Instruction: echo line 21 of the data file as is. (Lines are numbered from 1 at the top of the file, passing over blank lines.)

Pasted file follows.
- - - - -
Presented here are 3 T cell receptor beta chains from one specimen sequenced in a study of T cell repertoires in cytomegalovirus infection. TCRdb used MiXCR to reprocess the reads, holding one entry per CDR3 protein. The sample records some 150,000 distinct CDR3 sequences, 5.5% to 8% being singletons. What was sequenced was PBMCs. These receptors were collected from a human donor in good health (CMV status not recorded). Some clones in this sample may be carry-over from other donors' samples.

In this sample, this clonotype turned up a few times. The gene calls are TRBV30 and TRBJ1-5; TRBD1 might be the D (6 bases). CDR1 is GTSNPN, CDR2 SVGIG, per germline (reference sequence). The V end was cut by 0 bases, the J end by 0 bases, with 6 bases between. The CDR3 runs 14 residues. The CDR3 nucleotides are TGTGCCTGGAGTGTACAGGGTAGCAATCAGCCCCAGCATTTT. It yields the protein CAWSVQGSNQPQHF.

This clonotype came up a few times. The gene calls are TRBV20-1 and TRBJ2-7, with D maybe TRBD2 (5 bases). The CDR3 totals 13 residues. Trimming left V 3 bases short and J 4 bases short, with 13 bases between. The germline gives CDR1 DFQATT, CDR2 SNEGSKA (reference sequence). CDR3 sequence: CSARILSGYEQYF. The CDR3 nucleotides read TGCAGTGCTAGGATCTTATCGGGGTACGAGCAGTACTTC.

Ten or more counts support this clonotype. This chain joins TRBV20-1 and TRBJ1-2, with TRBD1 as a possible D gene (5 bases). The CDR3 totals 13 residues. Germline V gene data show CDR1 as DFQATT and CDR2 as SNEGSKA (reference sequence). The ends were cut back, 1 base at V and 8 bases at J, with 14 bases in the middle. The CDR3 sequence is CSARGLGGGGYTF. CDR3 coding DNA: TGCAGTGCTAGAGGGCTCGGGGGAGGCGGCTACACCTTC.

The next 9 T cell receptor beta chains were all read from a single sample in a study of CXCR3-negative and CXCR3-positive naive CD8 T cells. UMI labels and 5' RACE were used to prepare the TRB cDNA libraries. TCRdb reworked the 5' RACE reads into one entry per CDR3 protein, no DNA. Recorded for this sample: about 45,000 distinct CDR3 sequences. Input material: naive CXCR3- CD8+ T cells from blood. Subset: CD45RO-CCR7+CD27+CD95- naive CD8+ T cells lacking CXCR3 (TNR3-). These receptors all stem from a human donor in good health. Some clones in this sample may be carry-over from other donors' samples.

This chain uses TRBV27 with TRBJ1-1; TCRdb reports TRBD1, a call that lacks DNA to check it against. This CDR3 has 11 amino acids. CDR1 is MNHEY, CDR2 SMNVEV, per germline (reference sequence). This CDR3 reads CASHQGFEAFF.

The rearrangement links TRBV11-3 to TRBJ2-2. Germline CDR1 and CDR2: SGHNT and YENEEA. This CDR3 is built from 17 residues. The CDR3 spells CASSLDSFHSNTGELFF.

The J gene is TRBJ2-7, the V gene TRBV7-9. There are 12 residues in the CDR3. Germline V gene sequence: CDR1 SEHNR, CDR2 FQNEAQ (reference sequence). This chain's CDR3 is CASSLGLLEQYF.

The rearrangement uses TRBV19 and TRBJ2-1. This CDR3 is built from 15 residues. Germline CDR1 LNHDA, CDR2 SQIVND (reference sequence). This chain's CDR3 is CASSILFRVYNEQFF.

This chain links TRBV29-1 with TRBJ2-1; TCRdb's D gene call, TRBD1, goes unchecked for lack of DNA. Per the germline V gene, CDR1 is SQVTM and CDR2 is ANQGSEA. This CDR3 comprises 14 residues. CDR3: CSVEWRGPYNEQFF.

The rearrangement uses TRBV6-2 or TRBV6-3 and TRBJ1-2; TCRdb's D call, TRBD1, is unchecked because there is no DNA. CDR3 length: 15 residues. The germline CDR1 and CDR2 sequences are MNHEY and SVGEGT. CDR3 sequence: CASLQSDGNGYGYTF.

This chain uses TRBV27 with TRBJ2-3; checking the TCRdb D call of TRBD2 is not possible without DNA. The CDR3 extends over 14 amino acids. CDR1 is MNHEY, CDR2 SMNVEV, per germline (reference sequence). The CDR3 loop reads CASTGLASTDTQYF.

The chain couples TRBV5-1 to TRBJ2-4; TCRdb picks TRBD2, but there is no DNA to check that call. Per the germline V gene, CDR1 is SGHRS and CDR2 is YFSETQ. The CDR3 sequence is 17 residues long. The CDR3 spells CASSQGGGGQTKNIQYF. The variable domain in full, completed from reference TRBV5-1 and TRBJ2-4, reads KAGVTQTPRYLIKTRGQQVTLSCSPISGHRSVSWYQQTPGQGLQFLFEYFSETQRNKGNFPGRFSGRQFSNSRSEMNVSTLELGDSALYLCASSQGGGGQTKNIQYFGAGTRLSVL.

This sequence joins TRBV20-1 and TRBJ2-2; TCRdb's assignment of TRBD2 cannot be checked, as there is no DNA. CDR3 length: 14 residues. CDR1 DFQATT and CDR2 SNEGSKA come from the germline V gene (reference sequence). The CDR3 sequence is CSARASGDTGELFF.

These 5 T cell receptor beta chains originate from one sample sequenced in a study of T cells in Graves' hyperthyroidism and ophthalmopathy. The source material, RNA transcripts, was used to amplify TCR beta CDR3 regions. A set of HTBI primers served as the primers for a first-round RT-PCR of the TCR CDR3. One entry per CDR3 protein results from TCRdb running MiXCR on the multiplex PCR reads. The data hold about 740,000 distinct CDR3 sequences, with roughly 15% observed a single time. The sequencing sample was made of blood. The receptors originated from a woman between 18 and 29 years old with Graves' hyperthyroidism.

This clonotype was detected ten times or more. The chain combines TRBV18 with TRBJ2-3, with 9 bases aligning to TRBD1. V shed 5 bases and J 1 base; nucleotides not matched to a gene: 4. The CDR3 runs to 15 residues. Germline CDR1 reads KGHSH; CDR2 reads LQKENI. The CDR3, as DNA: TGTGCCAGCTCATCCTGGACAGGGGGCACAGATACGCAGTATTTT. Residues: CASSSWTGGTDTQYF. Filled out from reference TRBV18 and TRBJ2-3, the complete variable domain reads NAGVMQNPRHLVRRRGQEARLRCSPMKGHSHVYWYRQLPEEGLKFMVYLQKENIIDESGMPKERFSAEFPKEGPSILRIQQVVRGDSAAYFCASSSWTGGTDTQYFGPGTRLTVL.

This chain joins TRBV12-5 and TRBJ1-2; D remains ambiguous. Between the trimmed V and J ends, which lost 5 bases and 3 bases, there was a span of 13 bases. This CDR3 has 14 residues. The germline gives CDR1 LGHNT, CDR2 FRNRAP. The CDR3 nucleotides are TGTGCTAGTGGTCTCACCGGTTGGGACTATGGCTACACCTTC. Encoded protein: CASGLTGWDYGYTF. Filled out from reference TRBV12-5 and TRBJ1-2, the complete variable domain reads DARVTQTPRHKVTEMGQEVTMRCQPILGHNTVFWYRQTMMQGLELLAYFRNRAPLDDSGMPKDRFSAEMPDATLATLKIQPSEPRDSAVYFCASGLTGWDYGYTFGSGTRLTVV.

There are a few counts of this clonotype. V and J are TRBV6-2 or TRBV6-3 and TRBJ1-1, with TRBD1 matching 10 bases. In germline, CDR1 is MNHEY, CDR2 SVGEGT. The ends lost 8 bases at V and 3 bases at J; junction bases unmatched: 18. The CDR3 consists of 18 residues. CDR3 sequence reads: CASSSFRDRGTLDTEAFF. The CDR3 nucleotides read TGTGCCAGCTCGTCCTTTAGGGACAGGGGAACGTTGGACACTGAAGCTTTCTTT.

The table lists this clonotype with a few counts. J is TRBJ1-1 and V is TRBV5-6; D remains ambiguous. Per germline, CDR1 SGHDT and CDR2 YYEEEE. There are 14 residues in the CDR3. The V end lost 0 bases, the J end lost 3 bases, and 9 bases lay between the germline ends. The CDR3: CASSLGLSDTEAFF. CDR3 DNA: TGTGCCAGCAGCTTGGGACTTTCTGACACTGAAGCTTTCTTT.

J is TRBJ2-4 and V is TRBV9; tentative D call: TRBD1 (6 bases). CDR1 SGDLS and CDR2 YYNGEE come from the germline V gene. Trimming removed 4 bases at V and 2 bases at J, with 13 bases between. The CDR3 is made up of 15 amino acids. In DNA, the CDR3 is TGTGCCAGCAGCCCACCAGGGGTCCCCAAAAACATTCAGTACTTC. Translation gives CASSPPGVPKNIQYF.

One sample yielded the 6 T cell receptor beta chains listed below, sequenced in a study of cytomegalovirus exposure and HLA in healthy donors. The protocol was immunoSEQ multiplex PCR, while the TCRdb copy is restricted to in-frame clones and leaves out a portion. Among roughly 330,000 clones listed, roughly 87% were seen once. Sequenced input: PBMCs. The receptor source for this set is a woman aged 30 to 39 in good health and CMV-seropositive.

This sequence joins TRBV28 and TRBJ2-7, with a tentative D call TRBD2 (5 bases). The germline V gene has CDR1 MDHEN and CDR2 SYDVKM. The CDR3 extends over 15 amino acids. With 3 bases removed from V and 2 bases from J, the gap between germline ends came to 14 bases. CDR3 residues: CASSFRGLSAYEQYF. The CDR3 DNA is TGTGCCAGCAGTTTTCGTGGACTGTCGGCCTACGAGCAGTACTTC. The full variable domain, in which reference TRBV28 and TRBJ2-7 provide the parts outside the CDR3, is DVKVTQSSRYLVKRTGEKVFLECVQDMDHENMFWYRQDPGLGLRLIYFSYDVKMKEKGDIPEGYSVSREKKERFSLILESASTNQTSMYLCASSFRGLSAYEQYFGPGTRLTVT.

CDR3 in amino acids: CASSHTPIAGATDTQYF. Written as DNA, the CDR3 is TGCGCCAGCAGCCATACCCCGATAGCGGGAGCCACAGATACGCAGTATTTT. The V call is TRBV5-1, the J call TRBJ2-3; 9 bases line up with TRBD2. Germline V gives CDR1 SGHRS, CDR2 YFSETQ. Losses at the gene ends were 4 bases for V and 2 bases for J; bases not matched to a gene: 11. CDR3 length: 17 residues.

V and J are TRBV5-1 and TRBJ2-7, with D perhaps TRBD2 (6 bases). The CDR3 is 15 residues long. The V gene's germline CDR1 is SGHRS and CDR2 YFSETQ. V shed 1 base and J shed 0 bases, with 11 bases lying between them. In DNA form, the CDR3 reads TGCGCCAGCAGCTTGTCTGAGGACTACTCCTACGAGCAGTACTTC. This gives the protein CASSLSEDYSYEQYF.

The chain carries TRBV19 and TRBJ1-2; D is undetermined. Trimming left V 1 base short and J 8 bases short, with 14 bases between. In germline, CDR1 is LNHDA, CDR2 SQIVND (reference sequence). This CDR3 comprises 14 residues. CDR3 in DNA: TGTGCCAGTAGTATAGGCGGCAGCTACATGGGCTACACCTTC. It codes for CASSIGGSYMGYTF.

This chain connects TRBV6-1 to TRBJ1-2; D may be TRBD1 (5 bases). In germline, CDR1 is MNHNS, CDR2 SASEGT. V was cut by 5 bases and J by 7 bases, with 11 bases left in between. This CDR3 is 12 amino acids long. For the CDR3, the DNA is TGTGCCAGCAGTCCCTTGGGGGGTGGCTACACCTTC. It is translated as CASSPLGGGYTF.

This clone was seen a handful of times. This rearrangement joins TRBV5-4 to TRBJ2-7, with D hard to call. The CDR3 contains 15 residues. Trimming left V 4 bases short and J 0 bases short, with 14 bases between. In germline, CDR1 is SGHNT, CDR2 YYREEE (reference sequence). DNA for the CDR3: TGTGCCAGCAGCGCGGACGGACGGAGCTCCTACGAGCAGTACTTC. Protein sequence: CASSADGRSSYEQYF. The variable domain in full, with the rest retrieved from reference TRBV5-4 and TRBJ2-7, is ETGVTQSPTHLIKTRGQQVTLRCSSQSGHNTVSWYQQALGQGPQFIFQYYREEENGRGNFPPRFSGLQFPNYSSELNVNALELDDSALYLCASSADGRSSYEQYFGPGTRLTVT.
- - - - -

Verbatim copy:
One sample yielded the 6 T cell receptor beta chains listed below, sequenced in a study of cytomegalovirus exposure and HLA in healthy donors. The protocol was immunoSEQ multiplex PCR, while the TCRdb copy is restricted to in-frame clones and leaves out a portion. Among roughly 330,000 clones listed, roughly 87% were seen once. Sequenced input: PBMCs. The receptor source for this set is a woman aged 30 to 39 in good health and CMV-seropositive.